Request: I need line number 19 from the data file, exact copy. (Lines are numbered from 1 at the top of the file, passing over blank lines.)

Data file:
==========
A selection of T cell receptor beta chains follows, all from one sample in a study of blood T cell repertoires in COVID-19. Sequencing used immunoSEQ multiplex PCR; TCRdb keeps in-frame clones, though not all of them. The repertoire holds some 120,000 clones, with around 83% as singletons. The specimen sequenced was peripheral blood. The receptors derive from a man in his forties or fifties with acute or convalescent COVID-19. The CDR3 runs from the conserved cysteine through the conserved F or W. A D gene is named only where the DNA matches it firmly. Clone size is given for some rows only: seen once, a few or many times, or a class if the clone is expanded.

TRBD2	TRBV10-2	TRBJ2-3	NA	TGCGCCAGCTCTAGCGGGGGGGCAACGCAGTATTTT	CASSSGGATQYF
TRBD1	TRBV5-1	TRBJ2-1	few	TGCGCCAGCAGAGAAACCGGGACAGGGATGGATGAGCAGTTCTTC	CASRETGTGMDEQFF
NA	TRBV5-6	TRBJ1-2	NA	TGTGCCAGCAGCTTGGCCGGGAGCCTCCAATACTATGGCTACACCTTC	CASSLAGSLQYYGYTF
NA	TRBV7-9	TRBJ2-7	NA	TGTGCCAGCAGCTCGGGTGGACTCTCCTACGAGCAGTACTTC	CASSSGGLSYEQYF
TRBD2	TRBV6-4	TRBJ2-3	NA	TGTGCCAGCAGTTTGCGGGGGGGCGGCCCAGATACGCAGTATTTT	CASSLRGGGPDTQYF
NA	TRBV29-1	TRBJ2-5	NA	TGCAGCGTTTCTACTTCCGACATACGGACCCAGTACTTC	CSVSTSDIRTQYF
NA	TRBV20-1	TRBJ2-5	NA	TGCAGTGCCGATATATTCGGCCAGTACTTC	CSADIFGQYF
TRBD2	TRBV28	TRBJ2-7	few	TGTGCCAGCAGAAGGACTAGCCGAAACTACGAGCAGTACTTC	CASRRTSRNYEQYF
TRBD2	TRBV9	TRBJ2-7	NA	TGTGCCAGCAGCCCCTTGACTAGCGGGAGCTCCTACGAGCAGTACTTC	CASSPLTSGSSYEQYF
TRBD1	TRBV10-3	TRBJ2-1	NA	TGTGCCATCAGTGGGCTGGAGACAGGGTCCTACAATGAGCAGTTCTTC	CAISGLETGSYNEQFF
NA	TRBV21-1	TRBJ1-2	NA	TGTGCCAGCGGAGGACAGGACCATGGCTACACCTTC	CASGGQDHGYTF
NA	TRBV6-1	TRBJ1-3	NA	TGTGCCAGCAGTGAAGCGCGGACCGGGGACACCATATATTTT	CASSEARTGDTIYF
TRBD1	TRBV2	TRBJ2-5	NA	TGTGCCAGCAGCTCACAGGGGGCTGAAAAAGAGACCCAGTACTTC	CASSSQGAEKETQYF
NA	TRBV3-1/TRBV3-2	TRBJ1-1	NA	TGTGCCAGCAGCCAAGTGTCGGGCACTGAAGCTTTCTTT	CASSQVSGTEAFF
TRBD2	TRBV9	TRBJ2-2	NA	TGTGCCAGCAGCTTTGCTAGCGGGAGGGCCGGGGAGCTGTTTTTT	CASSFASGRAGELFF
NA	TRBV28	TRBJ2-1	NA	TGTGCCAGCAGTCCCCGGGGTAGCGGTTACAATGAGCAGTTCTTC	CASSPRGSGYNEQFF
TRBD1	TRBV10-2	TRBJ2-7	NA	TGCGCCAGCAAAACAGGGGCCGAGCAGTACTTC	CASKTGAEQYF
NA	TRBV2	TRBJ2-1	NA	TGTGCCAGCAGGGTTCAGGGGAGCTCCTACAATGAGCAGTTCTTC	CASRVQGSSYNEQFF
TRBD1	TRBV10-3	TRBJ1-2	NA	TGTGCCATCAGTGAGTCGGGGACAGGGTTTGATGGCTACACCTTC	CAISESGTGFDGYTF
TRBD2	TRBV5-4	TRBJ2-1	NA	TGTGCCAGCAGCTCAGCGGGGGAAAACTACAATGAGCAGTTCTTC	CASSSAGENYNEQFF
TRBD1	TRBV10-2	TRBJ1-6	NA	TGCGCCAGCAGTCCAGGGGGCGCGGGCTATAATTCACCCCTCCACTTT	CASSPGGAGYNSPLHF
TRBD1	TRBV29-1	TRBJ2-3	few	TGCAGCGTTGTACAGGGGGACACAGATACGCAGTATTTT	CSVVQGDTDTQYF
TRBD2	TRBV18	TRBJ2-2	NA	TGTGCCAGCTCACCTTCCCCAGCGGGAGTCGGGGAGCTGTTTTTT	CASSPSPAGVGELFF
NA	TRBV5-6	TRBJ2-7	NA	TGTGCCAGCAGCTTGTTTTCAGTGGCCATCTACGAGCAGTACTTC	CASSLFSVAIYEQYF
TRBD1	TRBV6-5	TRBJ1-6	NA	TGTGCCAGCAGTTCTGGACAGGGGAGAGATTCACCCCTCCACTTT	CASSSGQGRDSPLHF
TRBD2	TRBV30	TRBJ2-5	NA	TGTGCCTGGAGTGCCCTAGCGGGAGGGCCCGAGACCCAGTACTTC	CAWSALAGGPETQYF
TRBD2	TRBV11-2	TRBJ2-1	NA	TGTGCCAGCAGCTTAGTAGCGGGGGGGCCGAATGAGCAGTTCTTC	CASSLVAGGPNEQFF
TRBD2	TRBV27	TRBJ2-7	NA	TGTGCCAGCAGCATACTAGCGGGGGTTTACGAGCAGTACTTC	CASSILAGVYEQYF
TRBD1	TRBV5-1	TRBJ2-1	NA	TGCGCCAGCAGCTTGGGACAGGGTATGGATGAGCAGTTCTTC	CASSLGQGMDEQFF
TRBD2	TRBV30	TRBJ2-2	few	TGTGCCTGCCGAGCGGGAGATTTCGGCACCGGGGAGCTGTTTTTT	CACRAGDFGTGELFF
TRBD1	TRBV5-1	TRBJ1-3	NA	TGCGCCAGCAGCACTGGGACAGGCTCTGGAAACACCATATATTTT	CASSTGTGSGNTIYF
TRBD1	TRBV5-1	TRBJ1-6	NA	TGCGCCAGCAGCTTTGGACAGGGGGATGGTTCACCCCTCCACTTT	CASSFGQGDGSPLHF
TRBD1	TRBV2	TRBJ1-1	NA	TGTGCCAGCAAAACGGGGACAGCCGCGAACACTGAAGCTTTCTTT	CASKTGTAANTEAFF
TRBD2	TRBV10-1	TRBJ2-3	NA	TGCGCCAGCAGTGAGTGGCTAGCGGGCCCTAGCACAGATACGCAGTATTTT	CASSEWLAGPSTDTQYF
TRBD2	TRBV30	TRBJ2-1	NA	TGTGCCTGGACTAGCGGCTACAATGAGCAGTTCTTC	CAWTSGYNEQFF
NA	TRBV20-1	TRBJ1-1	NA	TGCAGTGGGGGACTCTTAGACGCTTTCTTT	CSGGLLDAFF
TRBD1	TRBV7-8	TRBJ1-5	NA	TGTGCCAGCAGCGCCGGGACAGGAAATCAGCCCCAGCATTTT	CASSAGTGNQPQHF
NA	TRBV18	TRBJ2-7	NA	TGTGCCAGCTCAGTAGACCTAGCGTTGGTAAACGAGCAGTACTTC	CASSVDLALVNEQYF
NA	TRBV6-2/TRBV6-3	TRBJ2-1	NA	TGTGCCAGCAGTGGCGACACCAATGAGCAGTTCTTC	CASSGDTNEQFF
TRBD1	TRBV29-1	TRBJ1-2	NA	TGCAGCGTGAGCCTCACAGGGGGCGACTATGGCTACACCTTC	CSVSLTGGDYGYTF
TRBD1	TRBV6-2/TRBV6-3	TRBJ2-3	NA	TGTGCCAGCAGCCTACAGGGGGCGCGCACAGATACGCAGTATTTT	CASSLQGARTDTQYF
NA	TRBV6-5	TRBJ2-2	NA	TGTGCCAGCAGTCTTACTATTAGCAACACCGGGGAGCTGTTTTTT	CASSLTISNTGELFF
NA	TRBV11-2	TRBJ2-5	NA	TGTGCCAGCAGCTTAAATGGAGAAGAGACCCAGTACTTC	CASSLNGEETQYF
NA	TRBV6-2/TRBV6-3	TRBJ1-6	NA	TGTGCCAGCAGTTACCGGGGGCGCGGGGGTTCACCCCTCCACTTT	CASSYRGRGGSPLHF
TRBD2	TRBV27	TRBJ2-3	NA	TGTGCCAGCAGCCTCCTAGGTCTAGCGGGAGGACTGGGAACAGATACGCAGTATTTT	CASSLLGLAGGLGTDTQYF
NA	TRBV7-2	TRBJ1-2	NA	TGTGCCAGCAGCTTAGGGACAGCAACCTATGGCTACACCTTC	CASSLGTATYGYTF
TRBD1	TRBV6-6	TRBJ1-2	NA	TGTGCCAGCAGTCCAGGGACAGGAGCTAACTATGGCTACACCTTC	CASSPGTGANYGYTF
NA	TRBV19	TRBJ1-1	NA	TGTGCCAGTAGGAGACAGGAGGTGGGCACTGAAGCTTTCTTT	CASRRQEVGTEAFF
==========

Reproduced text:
NA	TRBV2	TRBJ2-1	NA	TGTGCCAGCAGGGTTCAGGGGAGCTCCTACAATGAGCAGTTCTTC	CASRVQGSSYNEQFF